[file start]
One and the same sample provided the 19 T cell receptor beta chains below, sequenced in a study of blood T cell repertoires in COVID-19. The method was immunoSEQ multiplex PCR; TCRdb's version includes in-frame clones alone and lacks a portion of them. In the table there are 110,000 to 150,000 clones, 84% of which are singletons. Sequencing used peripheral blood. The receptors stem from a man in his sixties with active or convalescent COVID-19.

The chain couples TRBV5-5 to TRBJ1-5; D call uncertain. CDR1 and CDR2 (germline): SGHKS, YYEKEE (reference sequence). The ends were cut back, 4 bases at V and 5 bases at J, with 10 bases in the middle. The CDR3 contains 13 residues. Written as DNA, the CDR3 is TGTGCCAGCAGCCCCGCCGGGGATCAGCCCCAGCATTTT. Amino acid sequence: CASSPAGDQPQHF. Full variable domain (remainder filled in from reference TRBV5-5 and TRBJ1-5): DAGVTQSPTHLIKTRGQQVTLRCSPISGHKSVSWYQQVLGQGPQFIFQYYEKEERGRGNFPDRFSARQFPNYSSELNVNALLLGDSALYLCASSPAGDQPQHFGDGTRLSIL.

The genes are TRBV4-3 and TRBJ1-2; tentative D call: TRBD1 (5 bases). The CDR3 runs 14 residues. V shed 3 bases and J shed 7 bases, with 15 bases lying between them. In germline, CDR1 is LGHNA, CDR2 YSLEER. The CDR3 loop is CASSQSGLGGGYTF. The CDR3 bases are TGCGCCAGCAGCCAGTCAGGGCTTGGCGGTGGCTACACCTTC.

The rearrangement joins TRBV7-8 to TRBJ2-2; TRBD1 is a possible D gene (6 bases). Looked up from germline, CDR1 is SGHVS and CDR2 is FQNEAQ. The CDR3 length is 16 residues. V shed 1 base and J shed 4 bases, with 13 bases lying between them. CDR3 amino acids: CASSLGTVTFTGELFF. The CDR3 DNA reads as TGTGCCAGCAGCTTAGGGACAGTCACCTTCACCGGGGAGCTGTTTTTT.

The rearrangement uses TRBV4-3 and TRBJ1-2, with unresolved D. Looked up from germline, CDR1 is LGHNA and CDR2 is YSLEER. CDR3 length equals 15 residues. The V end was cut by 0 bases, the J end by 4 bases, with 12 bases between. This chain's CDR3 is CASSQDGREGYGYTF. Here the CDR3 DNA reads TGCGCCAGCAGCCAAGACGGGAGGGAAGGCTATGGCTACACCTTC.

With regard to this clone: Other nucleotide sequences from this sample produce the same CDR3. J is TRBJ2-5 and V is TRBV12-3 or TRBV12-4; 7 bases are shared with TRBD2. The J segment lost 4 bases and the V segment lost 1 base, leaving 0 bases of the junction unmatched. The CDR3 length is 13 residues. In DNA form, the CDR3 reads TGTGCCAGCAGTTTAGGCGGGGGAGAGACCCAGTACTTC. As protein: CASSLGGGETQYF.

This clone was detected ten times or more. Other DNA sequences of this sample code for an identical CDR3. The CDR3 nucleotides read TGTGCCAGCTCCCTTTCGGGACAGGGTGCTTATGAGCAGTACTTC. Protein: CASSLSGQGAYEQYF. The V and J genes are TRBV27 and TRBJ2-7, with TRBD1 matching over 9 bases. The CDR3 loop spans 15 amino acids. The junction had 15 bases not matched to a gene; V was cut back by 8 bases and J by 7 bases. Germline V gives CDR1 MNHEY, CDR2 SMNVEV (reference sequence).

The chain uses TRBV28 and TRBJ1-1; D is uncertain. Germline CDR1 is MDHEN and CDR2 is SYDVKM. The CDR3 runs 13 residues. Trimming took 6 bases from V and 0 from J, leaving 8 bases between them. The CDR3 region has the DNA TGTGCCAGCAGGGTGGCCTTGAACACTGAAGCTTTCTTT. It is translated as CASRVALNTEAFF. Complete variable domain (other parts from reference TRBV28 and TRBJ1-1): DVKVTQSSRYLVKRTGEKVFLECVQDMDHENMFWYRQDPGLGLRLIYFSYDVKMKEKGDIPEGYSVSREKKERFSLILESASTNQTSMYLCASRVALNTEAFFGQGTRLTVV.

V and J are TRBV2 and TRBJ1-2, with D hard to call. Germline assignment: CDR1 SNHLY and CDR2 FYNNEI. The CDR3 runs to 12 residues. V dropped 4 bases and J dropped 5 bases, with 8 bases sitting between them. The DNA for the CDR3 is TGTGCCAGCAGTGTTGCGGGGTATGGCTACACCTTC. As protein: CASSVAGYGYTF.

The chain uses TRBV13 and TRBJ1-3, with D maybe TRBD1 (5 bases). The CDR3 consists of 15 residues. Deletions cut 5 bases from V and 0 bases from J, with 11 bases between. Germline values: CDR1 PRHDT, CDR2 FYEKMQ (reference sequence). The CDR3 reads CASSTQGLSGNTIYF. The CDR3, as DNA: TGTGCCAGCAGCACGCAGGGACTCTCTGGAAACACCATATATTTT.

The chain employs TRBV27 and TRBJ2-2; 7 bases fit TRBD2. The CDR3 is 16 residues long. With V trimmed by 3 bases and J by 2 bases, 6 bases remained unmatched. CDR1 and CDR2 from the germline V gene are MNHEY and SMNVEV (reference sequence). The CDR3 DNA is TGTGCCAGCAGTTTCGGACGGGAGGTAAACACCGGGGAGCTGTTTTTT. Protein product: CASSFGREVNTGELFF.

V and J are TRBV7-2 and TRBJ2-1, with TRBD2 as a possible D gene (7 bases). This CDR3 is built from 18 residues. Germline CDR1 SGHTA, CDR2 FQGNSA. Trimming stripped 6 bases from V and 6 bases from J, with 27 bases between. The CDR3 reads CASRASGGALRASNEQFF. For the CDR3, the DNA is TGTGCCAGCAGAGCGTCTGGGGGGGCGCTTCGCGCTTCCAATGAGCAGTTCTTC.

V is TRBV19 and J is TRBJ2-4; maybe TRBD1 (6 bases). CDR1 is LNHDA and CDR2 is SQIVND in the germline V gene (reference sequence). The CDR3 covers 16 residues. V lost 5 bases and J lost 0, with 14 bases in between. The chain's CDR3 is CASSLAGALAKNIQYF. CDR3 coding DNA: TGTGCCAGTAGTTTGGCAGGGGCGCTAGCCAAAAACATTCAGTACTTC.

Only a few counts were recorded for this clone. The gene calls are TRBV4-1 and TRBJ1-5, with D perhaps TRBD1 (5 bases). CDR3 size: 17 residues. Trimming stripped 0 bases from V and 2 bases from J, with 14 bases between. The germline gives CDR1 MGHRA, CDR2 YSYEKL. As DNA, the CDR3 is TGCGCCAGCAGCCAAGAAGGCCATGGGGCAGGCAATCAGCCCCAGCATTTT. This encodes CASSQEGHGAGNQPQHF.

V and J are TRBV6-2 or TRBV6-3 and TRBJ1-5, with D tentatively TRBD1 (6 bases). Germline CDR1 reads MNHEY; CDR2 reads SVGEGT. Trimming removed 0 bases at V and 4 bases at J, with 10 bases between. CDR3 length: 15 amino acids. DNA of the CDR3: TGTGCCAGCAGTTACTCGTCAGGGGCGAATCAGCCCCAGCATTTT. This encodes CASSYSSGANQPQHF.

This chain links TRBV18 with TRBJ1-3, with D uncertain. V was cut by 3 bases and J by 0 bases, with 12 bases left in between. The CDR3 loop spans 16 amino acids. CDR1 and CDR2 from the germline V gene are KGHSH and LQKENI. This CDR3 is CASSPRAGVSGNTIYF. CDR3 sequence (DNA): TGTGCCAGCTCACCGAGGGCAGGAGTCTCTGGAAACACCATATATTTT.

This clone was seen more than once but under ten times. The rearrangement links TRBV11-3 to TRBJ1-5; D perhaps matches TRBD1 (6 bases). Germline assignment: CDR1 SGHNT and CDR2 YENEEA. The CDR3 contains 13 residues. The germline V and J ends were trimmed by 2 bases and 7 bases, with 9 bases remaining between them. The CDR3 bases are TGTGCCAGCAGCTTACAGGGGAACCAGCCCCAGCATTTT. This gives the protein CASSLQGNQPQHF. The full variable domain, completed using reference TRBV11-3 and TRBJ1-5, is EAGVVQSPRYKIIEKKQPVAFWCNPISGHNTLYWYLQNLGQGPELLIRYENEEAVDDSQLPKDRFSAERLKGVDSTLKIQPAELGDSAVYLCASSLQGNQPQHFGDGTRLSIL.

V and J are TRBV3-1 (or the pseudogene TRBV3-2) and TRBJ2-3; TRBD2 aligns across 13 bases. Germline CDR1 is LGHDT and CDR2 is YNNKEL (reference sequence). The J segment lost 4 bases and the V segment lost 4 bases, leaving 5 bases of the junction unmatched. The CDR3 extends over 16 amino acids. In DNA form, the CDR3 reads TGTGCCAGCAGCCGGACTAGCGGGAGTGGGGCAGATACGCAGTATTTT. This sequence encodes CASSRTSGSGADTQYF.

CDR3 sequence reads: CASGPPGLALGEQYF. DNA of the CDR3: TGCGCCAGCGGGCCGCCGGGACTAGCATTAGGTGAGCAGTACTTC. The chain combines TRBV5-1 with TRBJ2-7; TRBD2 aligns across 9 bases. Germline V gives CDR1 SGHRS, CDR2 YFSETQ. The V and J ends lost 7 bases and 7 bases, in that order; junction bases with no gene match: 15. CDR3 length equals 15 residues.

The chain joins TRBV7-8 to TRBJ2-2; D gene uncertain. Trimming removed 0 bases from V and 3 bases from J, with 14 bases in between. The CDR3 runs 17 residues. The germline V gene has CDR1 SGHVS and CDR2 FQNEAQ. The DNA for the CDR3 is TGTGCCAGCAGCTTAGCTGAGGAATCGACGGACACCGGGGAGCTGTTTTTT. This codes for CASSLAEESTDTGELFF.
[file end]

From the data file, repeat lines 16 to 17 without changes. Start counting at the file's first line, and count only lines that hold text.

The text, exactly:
This chain links TRBV18 with TRBJ1-3, with D uncertain. V was cut by 3 bases and J by 0 bases, with 12 bases left in between. The CDR3 loop spans 16 amino acids. CDR1 and CDR2 from the germline V gene are KGHSH and LQKENI. This CDR3 is CASSPRAGVSGNTIYF. CDR3 sequence (DNA): TGTGCCAGCTCACCGAGGGCAGGAGTCTCTGGAAACACCATATATTTT.

This clone was seen more than once but under ten times. The rearrangement links TRBV11-3 to TRBJ1-5; D perhaps matches TRBD1 (6 bases). Germline assignment: CDR1 SGHNT and CDR2 YENEEA. The CDR3 contains 13 residues. The germline V and J ends were trimmed by 2 bases and 7 bases, with 9 bases remaining between them. The CDR3 bases are TGTGCCAGCAGCTTACAGGGGAACCAGCCCCAGCATTTT. This gives the protein CASSLQGNQPQHF. The full variable domain, completed using reference TRBV11-3 and TRBJ1-5, is EAGVVQSPRYKIIEKKQPVAFWCNPISGHNTLYWYLQNLGQGPELLIRYENEEAVDDSQLPKDRFSAERLKGVDSTLKIQPAELGDSAVYLCASSLQGNQPQHFGDGTRLSIL.